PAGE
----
David T. Rubin, MD, on the Updated ACG Guidelines for Managing UC

The American College of Gastroenterology (ACG) has issued an updated guideline for the management of adults with ulcerative colitis (UC) that includes recommendations on considering disease prognosis, recommendations on treating the hospitalized patient, new strategies for colon cancer screening, and more.

Gastroenterology Consultant caught up with David T. Rubin, MD, professor of medicine and section chief of Gastroenterology, Hepatology, and Nutrition at the University of Chicago, and lead author of the guidelines, on what gastroenterologists need to know about the guidelines.

Gastroenterology Consultant: How have the guidelines changed since the last update in 2010?

David Rubin: These guidelines were written with the clinician in mind. We wanted to make them practical, while thinking ahead and pushing the envelope so they wouldn’t be outdated the moment they were published. The guidelines not only reflect important changes in the field of gastroenterology, but also in the way guidelines are developed by the ACG. The ACG adopted an approach of grading the strengths of recommendations based on the available literature, and a more structured, systematic way to develop these guidelines. Our colleagues will find that this is very consistent with other guidelines released by the college in recent years.

There has also been a general shift in our understanding of the goal of managing UC. More specifically, we have now moved to understanding not just that the patient should feel better and have symptomatic improvement, but we have to heal the bowel and demonstrate objective evidence that the disease is under control. Another important update to the guidelines is the multiple new treatments available. There has also been an important shift in our general discussion about disease severity.

GASTRO CON: How do the guidelines incorporate disease activity and severity in UC management?

DR: What we’ve done is separate disease activity from disease severity. Prior to the updated guidelines, what we had said about choosing maintenance therapy was that a physician chooses a treatment based on how the patient is doing at that exact moment, and if it worked, then the patient would be committed to maintenance. However, it is more beneficial to the patient when a clinician considers prognosis when choosing therapy in the maintenance phase. Now we are saying maintenance therapy should be based on prognosis as well as a patient’s current disease activity. This is an important change.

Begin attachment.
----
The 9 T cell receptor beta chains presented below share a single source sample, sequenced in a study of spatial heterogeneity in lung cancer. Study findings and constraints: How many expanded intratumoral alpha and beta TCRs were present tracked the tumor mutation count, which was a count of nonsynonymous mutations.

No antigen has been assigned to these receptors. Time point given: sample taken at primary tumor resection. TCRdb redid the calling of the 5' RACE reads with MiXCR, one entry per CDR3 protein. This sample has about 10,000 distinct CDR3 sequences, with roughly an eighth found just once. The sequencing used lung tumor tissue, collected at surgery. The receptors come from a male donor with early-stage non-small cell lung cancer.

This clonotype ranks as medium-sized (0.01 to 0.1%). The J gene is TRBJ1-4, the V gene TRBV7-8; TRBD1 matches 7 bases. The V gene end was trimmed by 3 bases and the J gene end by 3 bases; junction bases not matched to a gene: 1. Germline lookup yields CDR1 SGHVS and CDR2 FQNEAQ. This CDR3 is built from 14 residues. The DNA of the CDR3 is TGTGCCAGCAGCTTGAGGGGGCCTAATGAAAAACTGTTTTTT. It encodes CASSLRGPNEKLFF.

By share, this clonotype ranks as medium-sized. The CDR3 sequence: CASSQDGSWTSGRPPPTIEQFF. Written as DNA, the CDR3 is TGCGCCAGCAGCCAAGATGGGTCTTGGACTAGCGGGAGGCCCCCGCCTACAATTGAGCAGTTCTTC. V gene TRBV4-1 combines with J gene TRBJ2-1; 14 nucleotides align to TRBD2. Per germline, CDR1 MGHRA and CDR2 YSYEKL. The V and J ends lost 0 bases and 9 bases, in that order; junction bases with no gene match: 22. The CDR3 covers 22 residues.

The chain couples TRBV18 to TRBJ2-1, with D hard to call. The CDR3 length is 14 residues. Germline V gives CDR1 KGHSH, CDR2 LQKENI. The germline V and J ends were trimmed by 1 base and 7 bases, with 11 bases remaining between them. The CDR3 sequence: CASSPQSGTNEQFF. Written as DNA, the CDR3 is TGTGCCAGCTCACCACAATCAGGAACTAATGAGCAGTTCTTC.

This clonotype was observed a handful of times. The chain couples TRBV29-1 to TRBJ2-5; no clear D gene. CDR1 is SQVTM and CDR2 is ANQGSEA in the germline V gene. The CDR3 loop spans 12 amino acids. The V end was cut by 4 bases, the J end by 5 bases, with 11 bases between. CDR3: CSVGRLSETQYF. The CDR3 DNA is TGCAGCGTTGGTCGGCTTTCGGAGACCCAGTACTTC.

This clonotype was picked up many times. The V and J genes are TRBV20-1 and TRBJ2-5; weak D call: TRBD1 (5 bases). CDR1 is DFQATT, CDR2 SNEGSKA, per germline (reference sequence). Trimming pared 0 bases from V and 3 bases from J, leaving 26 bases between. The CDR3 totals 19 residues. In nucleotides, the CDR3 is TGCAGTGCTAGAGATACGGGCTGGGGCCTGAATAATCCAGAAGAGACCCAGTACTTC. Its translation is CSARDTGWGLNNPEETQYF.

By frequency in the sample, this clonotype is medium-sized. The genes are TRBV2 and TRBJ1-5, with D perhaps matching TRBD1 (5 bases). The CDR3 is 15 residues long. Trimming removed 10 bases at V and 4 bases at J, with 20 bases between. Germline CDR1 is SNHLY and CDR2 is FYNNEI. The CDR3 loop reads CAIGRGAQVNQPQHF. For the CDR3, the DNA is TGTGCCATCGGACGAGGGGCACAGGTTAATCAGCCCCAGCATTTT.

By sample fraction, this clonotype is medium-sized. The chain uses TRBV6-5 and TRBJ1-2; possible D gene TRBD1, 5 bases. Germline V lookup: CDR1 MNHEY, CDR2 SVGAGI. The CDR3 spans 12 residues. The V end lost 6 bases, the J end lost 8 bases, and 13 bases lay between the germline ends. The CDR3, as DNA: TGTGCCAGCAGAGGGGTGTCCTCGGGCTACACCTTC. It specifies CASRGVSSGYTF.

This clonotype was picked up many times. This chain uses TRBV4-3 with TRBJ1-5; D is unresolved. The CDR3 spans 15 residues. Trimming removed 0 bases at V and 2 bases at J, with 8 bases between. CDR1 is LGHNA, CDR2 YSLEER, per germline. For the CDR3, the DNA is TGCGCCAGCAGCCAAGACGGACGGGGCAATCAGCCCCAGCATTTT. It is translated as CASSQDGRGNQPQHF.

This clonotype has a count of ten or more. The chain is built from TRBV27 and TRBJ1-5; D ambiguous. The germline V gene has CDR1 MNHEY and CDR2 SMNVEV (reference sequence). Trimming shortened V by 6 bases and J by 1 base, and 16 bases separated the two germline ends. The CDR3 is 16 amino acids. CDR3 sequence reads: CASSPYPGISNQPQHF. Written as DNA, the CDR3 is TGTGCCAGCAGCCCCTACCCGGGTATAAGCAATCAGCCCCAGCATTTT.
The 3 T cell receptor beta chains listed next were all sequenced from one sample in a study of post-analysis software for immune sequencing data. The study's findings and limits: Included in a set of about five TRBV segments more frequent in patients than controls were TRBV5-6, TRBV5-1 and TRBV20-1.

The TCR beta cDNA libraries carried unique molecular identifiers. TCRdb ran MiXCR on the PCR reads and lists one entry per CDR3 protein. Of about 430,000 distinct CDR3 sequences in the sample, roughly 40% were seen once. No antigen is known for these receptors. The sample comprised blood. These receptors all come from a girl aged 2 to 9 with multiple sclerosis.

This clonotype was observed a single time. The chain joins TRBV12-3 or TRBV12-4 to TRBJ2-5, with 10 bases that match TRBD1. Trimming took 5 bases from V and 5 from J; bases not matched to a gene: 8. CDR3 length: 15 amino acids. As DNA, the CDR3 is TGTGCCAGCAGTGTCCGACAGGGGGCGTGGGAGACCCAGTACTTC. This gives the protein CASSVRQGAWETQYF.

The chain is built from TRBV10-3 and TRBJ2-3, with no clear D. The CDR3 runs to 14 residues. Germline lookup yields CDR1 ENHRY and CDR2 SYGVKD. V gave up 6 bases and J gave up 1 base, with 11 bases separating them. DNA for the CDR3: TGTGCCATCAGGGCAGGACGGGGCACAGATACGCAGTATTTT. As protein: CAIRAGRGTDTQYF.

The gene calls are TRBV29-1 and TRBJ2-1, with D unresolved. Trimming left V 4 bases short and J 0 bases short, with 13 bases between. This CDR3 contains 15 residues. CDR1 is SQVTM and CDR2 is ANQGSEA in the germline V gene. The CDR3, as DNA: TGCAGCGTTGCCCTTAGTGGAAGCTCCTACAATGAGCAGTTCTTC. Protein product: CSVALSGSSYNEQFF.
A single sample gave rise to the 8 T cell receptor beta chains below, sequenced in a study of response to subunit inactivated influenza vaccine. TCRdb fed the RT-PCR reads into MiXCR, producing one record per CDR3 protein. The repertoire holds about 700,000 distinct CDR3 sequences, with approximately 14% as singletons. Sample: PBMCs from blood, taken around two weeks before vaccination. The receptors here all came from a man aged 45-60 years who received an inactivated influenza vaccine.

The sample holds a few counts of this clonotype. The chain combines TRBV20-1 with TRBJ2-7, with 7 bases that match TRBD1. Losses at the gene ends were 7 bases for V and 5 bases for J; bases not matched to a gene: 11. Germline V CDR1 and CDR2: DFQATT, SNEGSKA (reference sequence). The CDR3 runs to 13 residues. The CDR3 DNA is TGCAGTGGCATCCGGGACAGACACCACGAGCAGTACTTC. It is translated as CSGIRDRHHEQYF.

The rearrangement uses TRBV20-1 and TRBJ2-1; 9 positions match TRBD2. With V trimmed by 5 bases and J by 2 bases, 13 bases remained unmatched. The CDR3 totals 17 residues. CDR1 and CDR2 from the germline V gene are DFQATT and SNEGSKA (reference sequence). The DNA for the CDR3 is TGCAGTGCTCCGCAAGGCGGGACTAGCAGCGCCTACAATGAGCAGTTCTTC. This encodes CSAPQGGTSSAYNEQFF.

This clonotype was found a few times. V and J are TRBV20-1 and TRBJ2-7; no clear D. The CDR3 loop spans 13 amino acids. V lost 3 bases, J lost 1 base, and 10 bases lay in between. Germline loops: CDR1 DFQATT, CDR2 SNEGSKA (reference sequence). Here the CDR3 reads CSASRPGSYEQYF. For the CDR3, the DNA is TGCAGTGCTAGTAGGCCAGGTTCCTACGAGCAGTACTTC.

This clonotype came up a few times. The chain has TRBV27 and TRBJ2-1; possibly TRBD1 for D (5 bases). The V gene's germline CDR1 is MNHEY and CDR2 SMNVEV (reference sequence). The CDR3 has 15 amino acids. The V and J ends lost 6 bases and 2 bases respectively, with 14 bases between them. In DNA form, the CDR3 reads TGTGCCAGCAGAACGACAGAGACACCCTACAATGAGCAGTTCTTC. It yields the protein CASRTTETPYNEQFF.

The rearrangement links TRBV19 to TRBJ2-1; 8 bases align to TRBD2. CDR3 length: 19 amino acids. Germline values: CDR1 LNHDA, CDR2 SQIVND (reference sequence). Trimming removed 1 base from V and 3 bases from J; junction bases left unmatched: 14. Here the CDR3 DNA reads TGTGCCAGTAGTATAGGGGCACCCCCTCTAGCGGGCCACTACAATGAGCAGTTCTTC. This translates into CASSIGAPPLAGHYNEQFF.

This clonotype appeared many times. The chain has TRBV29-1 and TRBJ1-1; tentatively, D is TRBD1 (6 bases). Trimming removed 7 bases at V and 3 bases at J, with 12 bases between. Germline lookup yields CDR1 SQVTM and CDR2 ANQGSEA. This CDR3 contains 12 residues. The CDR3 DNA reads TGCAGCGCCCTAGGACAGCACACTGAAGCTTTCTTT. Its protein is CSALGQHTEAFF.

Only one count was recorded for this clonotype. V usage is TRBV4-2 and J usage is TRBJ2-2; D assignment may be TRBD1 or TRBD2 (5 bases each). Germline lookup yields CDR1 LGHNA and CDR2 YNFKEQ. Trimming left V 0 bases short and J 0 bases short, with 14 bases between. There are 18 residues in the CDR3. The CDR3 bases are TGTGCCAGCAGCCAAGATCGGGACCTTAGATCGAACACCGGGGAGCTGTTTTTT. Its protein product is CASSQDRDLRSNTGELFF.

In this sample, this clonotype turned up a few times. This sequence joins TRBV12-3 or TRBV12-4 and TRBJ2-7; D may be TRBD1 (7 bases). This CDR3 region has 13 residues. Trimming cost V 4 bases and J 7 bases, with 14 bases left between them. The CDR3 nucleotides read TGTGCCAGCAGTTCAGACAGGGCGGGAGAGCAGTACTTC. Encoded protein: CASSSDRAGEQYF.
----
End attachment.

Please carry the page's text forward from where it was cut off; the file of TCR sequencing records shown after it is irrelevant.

GASTRO CON: What is the role of endoscopic appearance in disease activity?

DR: Endoscopic appearance should now be used as a marker of disease activity. Surprisingly, given the fact that UC is a disease of the mucosa, the endoscopic appearance was not included in prior disease activity. Now, we’ve added endoscopic appearance as a way to incorporate this idea of healing the bowel. In addition, a surrogate of endoscopic appearance stool marker called fecal calprotectin has been added to the guideline, which many of our colleagues already use. It is important that the level of evidence has reached a point where we can embrace calprotectin. It will help payers and providers support this approach and minimize patients’ need to have excessive endoscopy, which also supports the goal of healing the bowel.

GASTRO CON: What recommendations do you think are unique to the guidelines?

DR: There are a number of important recommendations and key statements for the treatment of the hospitalized patient with UC. There have been significant advances in the field for this important group of patients, and we want to support them. New recommendations also emphasize the importance of testing for Clostridioides [formerly Clostridium] and give guidance on how to treat it differently.

The guidelines also address treating patients to prevent venous thrombotic events. This is important because this patient population is at increased risk.

Colorectal cancer prevention in colitis, an area of debate due to the consensus statement published years ago on the use of dye spray on the colon, is also addressed in the updated guidelines. The dye spray enhances detection of precancerous changes with older scopes; however, there have been many barriers for gastroenterologists to use this. Fortunately, there have been advances in the literature that show higher-definition scopes are an alternative to dye spray. Other practical recommendations for cancer prevention in this population are also included in the guidelines.

Read the updated guideline here.


Rubin DT, Ananthakrishnan AN, Siegel CA, Sauer BG, Long MD. ACG clinical guideline: ulcerative colitis in adults. Am J Gastroenterol. 2019;114(3):384-413. doi:10.14309/ajg.0000000000000152.